But after six years, the work was close to exhausting him. Money was short, and by now the Gilchrists had four children. Gilchrist’s constitution, never strong, began to fail. He was frequently ill and depressed, harassed by the unrelenting deadlines for his weekly art reviews. Sometimes he collapsed, unable to work on Blake for days on end. It was during this growing professional crisis that Anne Gilchrist began quietly to assert herself.

  Anne had been working as Alexander’s part-time research assistant ever since the Etty days. But now she became his full-time amanuensis. She took dictation, copied Blake’s manuscripts, checked facts and dates at the British Museum, and prepared an index. She admired her husband’s perfectionism, always pursuing one more source or reference. But sometimes she felt he would never complete the book at all. Nonetheless, by late summer 1861, Gilchrist told Macmillan that he had a draft of the whole biography. Although he was continually slipping in extra materials and anecdotes, the basic structure was secure. With Anne’s help, the book was lucidly organised in thirty-eight short chapters, and Gilchrist was ready to start sending it in batches to the printer for setting up in proof, the usual piecemeal procedure for such a large manuscript.

  Macmillan was delighted, and urged him to begin. Accordingly, Gilchrist sent the first eight chapters to the printers in September 1861, taking Blake’s life up to the Poetic Sketches and the ‘Notes on Lavater’ made when Blake had turned thirty. He promised to send in the next batch by November, with the aim of having the complete work in proof by the following spring. He was under great pressure, but believed that with Anne’s help he could just about meet his deadlines.

  On 20 November 1861, Gilchrist wrote to his publisher that he had been unable to send the promised ‘big mass of copy’, consisting of the next dozen or so chapters (taking Blake up to forty, and his most productive years). He explained that ‘domestic troubles have during the last month stood in the way’. For six weeks his eldest daughter, seven-year-old Beatrice, had been lying dangerously ill with scarlet fever. Anne had insisted on a ‘rigid quarantine’, remaining alone in the child’s sickroom to carry out all the nursing herself. There was great fear of infection. Gilchrist was only allowed in once an evening, to make up the fire, while Anne stood back by the window. Meanwhile, he tried to look after the other three young children with the help of one (frequently drunk) domestic.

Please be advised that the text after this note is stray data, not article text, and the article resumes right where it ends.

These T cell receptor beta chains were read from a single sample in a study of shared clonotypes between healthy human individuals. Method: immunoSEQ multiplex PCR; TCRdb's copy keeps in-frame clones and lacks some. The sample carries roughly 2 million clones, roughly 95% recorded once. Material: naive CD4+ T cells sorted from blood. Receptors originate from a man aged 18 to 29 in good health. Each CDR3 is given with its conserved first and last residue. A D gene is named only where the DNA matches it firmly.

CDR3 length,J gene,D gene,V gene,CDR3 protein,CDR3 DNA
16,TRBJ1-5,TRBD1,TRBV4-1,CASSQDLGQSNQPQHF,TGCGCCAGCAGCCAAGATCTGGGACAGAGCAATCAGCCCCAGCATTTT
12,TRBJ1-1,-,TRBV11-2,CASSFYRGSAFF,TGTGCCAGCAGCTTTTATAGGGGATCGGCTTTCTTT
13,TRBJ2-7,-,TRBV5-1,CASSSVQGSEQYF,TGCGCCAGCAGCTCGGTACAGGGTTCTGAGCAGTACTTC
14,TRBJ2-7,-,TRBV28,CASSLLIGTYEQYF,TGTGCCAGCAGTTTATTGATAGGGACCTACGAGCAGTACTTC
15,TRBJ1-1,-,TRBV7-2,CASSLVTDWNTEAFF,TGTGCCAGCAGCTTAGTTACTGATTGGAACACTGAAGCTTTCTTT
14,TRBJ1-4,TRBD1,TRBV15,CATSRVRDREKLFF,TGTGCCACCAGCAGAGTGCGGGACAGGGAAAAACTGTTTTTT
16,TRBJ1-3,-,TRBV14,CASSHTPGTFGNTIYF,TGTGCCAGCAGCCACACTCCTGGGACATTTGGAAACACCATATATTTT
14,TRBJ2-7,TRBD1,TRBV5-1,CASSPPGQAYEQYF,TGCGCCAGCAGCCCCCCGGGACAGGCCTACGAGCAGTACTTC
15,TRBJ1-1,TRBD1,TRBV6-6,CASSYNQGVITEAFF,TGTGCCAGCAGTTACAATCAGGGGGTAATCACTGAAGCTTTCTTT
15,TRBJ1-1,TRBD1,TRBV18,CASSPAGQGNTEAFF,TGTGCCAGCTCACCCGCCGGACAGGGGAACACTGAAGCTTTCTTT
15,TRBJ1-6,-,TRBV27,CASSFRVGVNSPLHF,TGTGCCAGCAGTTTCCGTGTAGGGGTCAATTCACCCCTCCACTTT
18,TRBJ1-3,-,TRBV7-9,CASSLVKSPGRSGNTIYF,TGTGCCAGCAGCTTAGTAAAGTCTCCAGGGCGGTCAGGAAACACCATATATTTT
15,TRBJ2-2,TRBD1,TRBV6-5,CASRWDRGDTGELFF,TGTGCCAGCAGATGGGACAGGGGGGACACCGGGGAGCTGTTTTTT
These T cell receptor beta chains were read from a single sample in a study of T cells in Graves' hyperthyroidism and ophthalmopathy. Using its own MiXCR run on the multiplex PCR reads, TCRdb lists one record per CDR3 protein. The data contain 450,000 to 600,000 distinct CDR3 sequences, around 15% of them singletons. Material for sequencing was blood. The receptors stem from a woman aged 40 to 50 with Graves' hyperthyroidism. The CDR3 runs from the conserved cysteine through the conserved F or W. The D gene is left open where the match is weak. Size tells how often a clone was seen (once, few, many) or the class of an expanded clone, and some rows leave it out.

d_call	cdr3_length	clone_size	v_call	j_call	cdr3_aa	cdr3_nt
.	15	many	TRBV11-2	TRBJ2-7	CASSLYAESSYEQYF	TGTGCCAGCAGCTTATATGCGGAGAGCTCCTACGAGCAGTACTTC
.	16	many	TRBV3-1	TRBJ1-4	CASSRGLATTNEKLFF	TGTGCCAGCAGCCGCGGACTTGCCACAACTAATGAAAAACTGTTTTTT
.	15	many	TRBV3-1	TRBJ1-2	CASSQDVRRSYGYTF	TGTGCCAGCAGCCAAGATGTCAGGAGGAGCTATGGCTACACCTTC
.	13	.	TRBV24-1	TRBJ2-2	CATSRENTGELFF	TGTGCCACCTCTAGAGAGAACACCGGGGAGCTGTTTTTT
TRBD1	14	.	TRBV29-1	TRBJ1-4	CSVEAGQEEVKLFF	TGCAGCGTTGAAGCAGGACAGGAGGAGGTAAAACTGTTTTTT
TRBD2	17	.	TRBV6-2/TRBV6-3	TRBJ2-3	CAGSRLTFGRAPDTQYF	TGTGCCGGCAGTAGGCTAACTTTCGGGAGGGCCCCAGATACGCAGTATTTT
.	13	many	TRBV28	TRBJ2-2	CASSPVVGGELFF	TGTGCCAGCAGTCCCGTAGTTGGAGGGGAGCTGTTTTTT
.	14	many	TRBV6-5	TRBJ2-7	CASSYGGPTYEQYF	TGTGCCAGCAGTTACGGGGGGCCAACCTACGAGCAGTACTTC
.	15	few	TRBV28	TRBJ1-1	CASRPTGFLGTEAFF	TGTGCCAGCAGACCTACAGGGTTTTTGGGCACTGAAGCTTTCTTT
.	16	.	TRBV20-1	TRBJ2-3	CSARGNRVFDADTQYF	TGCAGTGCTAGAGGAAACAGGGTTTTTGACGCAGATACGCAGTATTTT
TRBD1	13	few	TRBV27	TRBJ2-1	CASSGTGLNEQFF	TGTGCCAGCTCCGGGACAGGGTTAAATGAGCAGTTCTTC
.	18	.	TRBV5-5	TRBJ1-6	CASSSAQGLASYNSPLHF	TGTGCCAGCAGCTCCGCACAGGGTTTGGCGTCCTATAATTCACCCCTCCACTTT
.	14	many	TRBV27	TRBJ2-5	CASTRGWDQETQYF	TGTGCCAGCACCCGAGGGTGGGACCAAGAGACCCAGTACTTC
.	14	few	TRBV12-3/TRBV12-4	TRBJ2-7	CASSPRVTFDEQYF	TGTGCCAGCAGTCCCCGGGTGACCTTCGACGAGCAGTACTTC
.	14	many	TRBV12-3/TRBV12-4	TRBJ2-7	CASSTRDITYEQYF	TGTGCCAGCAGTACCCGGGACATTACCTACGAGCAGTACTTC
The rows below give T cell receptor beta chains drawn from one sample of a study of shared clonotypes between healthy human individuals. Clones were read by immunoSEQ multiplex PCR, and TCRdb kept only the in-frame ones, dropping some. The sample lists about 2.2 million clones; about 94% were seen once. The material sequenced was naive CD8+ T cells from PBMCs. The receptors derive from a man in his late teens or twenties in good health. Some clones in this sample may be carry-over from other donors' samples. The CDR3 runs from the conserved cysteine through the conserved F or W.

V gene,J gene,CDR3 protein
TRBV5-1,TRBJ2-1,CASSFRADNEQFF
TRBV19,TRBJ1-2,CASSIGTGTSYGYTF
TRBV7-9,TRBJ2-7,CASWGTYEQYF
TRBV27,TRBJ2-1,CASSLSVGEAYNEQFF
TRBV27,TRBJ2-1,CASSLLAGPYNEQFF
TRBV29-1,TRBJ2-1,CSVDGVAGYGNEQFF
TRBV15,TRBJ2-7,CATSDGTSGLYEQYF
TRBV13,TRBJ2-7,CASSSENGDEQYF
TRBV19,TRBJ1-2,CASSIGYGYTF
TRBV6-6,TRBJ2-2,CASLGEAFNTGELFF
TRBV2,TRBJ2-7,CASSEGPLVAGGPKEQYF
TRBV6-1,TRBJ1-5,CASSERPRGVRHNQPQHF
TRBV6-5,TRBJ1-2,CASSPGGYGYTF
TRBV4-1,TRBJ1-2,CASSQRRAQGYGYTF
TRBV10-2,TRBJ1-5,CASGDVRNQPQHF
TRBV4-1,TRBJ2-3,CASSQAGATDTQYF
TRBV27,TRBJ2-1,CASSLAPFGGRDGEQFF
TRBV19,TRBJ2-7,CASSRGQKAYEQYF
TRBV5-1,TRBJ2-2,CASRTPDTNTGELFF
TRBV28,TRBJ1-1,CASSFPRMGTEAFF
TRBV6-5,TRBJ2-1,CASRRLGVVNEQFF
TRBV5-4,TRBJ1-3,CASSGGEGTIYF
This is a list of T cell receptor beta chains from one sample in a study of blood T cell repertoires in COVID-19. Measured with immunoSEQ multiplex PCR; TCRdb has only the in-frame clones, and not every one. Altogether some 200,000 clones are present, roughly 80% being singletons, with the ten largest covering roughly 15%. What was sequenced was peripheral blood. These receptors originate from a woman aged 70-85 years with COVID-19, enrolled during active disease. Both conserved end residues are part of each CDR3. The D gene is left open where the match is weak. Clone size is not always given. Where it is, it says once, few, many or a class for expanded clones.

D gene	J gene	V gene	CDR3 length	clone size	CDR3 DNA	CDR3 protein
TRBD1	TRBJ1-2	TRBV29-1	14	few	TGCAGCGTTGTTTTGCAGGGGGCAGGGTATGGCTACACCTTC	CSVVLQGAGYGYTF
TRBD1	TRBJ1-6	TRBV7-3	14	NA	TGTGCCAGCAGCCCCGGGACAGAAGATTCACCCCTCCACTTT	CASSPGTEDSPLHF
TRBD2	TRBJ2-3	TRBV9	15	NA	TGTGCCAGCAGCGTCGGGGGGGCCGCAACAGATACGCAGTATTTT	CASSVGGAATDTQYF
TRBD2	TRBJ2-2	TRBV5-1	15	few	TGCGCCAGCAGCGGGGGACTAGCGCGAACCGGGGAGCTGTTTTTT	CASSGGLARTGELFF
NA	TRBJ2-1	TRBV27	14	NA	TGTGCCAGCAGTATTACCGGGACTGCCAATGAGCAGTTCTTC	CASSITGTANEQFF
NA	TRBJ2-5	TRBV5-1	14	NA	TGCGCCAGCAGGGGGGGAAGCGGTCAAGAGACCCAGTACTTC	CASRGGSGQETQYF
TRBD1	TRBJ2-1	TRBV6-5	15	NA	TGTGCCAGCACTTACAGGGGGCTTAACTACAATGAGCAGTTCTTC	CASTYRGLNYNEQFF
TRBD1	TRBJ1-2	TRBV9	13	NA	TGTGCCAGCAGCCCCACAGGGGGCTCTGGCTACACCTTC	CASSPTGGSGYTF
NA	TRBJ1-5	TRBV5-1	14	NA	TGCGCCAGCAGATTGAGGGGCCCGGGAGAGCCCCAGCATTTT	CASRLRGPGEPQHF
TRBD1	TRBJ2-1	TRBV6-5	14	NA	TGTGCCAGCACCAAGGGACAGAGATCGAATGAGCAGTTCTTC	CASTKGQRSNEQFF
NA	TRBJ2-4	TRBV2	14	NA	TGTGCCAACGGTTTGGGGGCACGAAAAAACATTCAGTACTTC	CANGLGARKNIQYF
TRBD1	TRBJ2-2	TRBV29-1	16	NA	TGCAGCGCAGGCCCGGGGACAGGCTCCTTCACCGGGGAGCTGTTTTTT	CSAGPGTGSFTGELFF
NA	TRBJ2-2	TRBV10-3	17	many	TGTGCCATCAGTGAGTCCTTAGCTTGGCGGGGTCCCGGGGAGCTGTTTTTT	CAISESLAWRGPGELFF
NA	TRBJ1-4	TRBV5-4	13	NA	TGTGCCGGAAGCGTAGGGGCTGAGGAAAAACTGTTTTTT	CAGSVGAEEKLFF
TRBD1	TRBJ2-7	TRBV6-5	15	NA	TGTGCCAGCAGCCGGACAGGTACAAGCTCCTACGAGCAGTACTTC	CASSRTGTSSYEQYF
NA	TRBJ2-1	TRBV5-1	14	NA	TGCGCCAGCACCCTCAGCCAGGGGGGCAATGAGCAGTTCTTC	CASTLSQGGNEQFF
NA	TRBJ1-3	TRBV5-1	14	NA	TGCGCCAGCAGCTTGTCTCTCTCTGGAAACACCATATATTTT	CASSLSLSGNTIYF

At the end of his letter, Gilchrist unburdened himself to his publisher:

  We have been in great misery at times, aggravated by our having a doctor in whom we had not implicit confidence … My wife has during all this time been confined to the sickroom, without help! … Of hired nurses we have a horror; our friends have mostly children and others regard for whom makes them dread crossing the threshold of a scarlatina infected house. Forgive this closing matter.

  Yours faithfully,

  Alexander Gilchrist

  A week later, just as his little daughter Beatrice began to pull through, Gilchrist was himself struck down. Jane Carlyle sent notes offering help to Anne, and Thomas Carlyle brought a fashionable physician, who looked at Gilchrist from the distance of the sickroom door and hastily departed. After that, events unfolded quickly. Ten days after he had sent his desperate, apologetic letter to Macmillan, Alexander Gilchrist slipped into a coma.

  Anne later wrote: ‘The brain was tired with stress of work; the fever burned and devastated like a flaming fire: to four days of delirium succeeded one of exhaustion, of stupor; and then the end; without a word, but not without a look of loving recognition. It was on a wild and stormy night, 30 November 1861, that his spirit took flight.’